Administration spurns court order to stop separating families -- ACLU files suit
Central American migrants are seen inside an enclosure where they are being held by U.S. Customs and Border Protection (CBP), after crossing the border between Mexico and the United States illegally and turning themselves in to request asylum, in El Paso, Texas, March 28, 2019. REUTERS/Jose Luis Gonzalez

"Where are they? How are they treated? When will they be reunited? Why were they still separated?"


Court documents from the ACLU revealed Tuesday that President Donald Trump's war on immigrants continues unabated—the administration has for a year been flouting a court order to stop separating children from their parents at the border, resulting in the wrenching apart of at least 900 families.

The ACLU filed suit in San Diego Tuesday to stop the government from continuing the practice, which was meant to be kept only in cases of neglect or danger to the child.

"It is shocking that the Trump administration continues to take babies from their parents," ACLU lead attorney Lee Gelernt said in a statement. "Over 900 more families join the thousands of others previously torn apart by this cruel and illegal policy."

The Trump administration has continued to separate families for relatively minor infractions like traffic tickets, according to the ACLU.

In court documents, the civil liberties organization alleges that Customs and Border Protection's (CBP) reasoning for separating families included that a father was HIV+; that a parent didn't immediately change the diaper of his sick and sleeping child; and multiple unsubstantiated allegations of abuse.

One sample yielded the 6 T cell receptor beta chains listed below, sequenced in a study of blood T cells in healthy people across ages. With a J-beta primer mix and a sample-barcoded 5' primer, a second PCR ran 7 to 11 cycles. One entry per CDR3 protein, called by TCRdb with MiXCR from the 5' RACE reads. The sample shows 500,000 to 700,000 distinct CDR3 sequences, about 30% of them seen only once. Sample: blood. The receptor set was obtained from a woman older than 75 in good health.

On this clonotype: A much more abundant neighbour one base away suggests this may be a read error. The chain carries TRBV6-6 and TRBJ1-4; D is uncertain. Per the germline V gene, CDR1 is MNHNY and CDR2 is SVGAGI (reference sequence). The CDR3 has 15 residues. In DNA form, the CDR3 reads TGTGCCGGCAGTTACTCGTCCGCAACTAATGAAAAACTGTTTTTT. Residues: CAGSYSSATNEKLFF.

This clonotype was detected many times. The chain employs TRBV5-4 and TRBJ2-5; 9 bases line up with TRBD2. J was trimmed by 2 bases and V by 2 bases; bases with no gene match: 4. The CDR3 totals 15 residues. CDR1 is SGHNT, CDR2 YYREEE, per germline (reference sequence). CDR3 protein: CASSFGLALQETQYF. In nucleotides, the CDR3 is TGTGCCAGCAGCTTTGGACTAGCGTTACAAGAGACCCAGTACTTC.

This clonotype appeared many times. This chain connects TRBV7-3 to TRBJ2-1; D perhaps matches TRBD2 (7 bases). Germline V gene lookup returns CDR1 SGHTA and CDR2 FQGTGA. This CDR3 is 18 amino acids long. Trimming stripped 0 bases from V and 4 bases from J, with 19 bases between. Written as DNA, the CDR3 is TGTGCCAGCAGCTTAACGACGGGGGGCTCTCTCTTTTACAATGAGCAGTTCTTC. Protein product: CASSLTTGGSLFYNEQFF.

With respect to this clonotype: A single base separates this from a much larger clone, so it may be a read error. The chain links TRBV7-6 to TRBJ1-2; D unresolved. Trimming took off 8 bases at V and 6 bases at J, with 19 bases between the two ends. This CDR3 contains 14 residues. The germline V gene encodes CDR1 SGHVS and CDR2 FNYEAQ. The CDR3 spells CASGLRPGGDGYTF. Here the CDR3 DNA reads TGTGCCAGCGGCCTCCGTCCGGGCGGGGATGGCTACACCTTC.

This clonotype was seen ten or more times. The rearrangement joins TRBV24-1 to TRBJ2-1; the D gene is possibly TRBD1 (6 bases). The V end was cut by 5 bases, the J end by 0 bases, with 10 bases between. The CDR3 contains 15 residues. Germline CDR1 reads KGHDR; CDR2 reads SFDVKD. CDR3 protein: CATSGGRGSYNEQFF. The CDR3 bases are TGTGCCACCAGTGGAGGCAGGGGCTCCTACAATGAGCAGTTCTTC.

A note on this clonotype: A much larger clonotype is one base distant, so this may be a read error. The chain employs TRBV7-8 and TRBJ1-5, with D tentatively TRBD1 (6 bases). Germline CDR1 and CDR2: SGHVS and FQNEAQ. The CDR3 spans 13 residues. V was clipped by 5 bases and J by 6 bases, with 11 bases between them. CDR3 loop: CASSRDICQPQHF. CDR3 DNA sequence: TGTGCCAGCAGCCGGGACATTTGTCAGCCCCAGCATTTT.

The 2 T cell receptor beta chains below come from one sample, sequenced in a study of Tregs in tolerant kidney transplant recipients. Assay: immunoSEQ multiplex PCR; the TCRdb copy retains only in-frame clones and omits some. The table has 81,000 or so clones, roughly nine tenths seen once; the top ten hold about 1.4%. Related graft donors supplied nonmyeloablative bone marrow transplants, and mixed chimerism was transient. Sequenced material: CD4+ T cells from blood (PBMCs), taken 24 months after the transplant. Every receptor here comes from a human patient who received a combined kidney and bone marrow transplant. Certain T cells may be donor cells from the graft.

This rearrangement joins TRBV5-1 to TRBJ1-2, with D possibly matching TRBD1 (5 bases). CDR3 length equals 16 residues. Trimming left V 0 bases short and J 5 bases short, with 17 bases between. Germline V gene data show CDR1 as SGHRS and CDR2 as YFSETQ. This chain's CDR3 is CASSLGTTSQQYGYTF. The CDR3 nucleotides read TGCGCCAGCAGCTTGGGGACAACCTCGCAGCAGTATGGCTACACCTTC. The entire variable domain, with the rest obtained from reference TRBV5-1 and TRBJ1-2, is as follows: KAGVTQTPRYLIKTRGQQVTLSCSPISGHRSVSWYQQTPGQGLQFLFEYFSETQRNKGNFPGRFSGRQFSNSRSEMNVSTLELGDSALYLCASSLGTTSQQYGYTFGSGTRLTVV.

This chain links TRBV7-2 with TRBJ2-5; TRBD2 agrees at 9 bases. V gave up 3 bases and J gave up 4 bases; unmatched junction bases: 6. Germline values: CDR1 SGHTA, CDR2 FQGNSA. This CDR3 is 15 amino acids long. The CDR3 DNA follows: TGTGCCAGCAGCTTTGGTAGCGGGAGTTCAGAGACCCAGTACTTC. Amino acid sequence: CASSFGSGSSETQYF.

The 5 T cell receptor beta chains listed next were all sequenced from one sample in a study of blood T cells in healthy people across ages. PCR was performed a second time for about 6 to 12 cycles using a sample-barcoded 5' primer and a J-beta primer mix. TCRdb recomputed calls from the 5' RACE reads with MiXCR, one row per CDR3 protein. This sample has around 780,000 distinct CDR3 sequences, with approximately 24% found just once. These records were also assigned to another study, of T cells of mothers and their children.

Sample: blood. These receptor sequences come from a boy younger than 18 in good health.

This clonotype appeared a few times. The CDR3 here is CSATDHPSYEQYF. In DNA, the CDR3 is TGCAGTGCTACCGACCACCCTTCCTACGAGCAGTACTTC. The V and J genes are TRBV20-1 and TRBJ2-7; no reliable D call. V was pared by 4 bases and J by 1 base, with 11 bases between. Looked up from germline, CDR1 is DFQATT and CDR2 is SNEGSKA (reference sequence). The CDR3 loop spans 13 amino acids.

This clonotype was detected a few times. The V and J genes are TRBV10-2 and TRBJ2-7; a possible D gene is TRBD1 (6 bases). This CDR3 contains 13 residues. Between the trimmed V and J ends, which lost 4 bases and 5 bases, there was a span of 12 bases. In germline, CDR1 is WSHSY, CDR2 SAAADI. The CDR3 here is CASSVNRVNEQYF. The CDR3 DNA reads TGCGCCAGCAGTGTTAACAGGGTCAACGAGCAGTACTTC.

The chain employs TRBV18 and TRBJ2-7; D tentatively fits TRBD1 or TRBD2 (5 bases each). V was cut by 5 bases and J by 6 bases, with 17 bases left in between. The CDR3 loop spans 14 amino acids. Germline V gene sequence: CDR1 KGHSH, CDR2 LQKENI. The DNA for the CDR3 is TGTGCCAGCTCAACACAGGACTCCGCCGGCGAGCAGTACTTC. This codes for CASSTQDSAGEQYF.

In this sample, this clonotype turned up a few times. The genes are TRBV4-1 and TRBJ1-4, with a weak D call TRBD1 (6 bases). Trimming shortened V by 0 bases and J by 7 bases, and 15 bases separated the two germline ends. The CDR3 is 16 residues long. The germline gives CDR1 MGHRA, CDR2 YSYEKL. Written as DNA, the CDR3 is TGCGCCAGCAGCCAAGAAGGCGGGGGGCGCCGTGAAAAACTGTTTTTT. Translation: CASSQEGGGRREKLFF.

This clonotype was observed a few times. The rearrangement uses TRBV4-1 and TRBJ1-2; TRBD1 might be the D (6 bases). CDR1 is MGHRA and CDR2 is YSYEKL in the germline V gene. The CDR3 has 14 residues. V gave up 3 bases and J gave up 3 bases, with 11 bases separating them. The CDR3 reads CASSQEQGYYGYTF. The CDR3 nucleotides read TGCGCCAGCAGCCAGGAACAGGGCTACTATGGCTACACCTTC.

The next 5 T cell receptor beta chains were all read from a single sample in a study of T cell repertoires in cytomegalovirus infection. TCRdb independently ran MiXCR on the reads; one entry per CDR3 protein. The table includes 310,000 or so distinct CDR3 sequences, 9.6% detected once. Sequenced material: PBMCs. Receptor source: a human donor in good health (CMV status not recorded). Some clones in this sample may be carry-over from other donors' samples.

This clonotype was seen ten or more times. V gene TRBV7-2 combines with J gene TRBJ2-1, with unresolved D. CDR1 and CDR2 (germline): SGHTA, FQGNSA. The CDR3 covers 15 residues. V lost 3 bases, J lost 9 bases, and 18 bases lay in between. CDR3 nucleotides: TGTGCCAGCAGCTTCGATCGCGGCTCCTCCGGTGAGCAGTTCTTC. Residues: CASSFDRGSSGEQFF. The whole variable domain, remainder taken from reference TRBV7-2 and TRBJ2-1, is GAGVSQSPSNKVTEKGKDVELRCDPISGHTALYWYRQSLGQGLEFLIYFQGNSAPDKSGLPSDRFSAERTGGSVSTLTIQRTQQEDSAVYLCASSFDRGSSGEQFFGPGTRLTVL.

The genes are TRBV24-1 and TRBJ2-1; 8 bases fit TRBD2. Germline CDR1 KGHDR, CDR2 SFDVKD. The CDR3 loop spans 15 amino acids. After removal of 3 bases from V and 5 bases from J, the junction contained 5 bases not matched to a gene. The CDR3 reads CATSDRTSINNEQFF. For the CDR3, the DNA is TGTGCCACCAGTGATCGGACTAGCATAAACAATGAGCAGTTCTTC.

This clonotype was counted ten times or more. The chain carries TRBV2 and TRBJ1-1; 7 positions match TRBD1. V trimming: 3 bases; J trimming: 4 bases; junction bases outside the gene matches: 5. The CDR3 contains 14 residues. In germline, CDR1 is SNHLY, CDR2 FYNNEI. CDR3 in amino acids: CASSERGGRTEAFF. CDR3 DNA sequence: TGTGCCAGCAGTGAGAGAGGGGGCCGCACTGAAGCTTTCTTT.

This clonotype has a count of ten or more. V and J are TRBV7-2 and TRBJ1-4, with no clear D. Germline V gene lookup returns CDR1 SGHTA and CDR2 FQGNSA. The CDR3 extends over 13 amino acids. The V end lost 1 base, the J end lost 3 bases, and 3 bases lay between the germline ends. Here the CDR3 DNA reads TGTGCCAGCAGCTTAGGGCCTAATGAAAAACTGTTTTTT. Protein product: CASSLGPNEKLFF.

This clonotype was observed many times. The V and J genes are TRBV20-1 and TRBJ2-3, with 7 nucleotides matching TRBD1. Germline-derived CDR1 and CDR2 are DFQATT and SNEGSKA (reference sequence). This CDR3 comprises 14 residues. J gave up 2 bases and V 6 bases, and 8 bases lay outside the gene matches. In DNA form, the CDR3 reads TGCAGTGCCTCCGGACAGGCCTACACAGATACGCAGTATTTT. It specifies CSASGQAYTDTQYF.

"There is no limit to the depths of the cruelty of the Trump regime," commented soccer agent Ron Waxman.

Gelernt, in an interview with The Washington Post's Maria Sacchetti, noted the government was using the narrow language of the original ruling to get around its substance.

"They're taking what was supposed to be a narrow exception for cases where the parent was genuinely a danger to the child and using it as a loophole to continue family separation," said Gelernt.

And, he added, the damage done by family separation is itself a danger to the child.

"What everyone understands intuitively and what the medical evidence shows," said Gelernt, is that "this will have a devastating effect on the children and possibly cause permanent damage to these children, not to mention the toll on the parents."

In a tweet, journalist Wajahat Ali wondered what a year of forced separation had done, and was doing, to the administration's victims.

"Where are they?" asked Ali. "How are they treated? When will they be reunited? Why were they still separated?"

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